Conscious Choice cover

From the press release: In this ground-breaking new history of early America, historian Robert Zimmerman not only exposes the lie behind The New York Times 1619 Project that falsely claims slavery is central to the history of the United States, he also provides profound lessons about the nature of human societies, lessons important for Americans today as well as for all future settlers on Mars and elsewhere in space.

 
Conscious Choice: The origins of slavery in America and why it matters today and for our future in outer space, is a riveting page-turning story that documents how slavery slowly became pervasive in the southern British colonies of North America, colonies founded by a people and culture that not only did not allow slavery but in every way were hostile to the practice.  
Conscious Choice does more however. In telling the tragic history of the Virginia colony and the rise of slavery there, Zimmerman lays out the proper path for creating healthy societies in places like the Moon and Mars.

 

“Zimmerman’s ground-breaking history provides every future generation the basic framework for establishing new societies on other worlds. We would be wise to heed what he says.” —Robert Zubrin, founder of founder of the Mars Society.

 

Available everywhere for $3.99 (before discount) at Amazon, Barnes & Noble, and all ebook vendors, or direct from the ebook publisher, ebookit. And if you buy it from ebookit you don't support the big tech companies and I get a bigger cut much sooner.


Water bears on the Moon!

A digital library carried by the Israeli lunar lander, Beresheet, that crashed on the Moon in April also carried with it dehydrated tardigrades, also called water bears.

Spivack had planned to send DNA samples to the moon in future versions of the lunar library, not on this mission. But a few weeks before Spivack had to deliver the lunar library to the Israelis, however, he decided to include some DNA in the payload anyway. Ha and an engineer on Spivack’s team added a thin layer of epoxy resin between each layer of nickel, a synthetic equivalent of the fossilized tree resin that preserves ancient insects. Into the resin they tucked hair follicles and blood samples from Spivack and 24 others that he says represent a diverse genetic cross-section of human ancestry, in addition to some dehydrated tardigrades and samples from major holy sites, like the Bodhi tree in India. A few thousand extra dehydrated tardigrades were sprinkled onto the tape used to secure the lunar library to the Beresheet lander.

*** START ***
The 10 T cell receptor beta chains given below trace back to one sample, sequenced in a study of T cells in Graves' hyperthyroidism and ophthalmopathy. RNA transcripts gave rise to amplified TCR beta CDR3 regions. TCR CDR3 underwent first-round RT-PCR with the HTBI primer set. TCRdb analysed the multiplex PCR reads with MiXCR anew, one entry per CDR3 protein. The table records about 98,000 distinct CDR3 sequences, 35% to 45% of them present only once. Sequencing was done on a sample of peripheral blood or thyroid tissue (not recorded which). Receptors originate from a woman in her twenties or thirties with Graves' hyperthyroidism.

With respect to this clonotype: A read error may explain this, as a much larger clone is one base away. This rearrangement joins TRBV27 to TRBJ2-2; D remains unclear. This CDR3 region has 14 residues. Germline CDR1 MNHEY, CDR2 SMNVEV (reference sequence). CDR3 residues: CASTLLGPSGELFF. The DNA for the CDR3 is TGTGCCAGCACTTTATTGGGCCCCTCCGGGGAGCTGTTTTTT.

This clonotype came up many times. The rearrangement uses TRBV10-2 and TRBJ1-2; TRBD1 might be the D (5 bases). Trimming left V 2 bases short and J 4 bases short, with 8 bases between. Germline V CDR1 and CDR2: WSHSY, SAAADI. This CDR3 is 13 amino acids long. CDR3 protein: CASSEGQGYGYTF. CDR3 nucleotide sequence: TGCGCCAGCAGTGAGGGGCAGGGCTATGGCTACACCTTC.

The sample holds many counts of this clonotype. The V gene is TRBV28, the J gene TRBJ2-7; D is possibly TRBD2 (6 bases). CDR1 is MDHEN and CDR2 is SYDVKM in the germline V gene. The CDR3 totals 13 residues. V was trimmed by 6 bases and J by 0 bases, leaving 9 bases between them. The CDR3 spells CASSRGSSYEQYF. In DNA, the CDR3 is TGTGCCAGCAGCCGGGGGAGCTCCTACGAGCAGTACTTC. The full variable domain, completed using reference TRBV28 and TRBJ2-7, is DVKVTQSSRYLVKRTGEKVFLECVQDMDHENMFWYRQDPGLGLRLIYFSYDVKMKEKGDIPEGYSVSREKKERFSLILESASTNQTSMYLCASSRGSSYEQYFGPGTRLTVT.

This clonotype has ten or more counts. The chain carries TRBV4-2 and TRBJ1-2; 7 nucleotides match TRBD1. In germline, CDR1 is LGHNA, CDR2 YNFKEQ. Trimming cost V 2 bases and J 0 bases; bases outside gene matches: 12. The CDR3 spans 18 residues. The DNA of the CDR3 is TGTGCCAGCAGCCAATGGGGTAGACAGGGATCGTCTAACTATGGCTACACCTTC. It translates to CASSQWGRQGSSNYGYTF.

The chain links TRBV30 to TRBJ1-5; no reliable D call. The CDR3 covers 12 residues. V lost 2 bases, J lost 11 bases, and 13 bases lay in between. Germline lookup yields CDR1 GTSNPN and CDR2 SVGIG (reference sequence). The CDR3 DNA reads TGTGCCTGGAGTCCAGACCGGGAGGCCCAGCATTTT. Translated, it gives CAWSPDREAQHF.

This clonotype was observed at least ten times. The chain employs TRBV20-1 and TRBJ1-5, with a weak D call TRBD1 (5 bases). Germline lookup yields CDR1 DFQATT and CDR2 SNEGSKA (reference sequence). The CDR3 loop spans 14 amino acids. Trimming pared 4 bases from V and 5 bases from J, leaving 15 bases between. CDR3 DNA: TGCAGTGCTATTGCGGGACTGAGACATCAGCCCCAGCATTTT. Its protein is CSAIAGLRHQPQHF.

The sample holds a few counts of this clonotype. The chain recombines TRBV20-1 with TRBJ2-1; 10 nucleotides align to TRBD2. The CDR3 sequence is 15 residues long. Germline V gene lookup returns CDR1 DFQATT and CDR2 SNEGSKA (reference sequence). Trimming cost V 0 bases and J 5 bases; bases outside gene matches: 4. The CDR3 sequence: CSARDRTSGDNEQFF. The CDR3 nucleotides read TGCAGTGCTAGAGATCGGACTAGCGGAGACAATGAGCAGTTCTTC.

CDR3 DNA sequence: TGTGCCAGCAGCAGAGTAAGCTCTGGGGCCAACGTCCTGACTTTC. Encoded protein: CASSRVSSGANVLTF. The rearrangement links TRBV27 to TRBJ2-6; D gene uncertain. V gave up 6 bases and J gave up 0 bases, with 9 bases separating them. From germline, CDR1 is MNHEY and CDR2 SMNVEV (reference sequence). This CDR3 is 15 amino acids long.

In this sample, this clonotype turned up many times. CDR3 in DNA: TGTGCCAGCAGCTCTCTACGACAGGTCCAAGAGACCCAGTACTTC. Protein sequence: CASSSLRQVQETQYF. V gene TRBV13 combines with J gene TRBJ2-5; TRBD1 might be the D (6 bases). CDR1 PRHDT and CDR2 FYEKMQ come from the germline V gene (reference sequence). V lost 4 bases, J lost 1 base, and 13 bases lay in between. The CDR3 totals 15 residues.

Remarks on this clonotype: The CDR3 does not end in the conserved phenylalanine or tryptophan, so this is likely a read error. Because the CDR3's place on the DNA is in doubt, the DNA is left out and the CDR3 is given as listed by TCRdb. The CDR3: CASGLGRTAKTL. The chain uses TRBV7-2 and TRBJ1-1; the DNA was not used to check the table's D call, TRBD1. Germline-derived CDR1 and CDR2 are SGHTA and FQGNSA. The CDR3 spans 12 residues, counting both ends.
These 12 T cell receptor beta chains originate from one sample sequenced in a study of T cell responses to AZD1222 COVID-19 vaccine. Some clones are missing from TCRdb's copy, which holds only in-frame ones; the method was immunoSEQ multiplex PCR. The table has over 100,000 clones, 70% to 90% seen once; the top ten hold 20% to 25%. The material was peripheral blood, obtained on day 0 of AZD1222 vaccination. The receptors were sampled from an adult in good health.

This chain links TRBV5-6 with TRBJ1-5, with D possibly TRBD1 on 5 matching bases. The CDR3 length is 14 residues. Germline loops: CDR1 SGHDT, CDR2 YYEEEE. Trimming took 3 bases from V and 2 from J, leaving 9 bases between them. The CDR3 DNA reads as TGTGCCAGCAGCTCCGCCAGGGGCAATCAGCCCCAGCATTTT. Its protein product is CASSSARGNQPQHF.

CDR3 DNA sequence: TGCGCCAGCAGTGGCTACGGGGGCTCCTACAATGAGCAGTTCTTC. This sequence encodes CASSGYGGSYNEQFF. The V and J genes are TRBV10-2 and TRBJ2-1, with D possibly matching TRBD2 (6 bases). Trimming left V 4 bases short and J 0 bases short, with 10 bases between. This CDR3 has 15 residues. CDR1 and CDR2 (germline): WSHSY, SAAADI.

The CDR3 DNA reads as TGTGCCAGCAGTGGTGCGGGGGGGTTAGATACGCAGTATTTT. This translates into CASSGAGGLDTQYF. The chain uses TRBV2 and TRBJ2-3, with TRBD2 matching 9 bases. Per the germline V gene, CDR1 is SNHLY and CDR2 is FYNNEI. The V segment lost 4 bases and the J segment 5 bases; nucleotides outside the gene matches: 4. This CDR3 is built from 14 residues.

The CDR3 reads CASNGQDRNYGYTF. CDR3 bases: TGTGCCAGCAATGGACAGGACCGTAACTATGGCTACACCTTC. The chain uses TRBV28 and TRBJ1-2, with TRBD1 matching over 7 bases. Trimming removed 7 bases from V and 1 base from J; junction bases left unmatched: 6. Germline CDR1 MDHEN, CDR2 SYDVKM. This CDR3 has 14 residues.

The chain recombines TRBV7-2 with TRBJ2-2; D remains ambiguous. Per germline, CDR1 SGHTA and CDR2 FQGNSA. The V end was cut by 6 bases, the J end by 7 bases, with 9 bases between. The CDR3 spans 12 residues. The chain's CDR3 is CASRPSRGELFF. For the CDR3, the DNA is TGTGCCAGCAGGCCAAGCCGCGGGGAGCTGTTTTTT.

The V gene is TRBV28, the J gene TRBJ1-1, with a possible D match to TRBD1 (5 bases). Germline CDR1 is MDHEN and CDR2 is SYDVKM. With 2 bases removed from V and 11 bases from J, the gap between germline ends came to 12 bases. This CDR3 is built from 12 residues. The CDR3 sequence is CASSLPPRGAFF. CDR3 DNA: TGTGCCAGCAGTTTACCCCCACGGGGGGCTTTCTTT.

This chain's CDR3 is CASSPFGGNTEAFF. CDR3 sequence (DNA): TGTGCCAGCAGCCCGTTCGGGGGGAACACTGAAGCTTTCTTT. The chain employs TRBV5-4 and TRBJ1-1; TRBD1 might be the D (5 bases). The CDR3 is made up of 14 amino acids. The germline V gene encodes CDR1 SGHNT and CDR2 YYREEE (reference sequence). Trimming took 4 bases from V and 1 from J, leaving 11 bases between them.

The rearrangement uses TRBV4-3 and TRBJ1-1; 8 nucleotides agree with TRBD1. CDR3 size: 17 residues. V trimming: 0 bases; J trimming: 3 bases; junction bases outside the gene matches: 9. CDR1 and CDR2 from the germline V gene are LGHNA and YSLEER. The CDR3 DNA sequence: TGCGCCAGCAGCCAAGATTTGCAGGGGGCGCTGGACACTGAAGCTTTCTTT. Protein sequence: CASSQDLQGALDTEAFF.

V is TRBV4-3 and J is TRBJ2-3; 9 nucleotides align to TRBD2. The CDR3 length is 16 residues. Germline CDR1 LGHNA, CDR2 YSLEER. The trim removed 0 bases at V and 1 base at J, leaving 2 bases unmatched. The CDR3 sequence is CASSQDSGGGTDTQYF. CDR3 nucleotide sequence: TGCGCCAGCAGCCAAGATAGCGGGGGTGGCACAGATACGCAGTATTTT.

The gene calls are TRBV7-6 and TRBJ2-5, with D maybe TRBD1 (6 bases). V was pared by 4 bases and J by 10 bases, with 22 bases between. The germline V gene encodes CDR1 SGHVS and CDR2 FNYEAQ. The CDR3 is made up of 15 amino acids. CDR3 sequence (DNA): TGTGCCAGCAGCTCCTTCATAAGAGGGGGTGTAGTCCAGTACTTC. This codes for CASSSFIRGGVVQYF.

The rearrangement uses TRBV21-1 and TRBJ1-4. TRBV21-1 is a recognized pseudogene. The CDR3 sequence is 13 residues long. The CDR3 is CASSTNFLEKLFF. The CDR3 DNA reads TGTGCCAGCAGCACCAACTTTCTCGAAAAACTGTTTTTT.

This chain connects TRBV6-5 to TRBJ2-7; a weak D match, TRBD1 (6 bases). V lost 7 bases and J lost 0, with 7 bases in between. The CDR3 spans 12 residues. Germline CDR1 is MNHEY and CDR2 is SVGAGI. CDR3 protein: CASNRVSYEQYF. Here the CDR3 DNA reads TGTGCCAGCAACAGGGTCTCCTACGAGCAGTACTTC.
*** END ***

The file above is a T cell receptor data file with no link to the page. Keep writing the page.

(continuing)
The promising thing about the tardigrades, says Spivack, is that they could hypothetically be revived in the future. Tardigrades are known to enter dormant states in which all metabolic processes stop and the water in their cells is replaced by a protein that effectively turns the cells into glass. Scientists have revived tardigrades that have spent up to 10 years in this dehydrated state, although in some cases they may be able to survive much longer without water. Although the lunar library is designed to last for millions of years, scientists are just beginning to understand how tardigrades manage to survive in so many unforgiving environments. It’s conceivable that as we learn more about tardigrades, we’ll discover ways to rehydrate them after much longer periods of dormancy.

They suspect that the digital library probably survived the crash, which means the dehydrated water bears did also.

Don’t expect the Moon to be overrun by tardigrades. However, it will be a very interesting discovery if we find, years hence when explorers finally can recover that digital library, that the tardigrades can be re-hydrated and come back to life.

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One comment

  • Dick Eagleson

    If any tardigrades were carried toward any of the Apollo landing sites by the force of the Beresheet crash and land in one of the bags of feces left by the Apollo astronauts, who knows what rough beast we might find slouching toward us when we get back to the Moon in 2024. Booga, booga!

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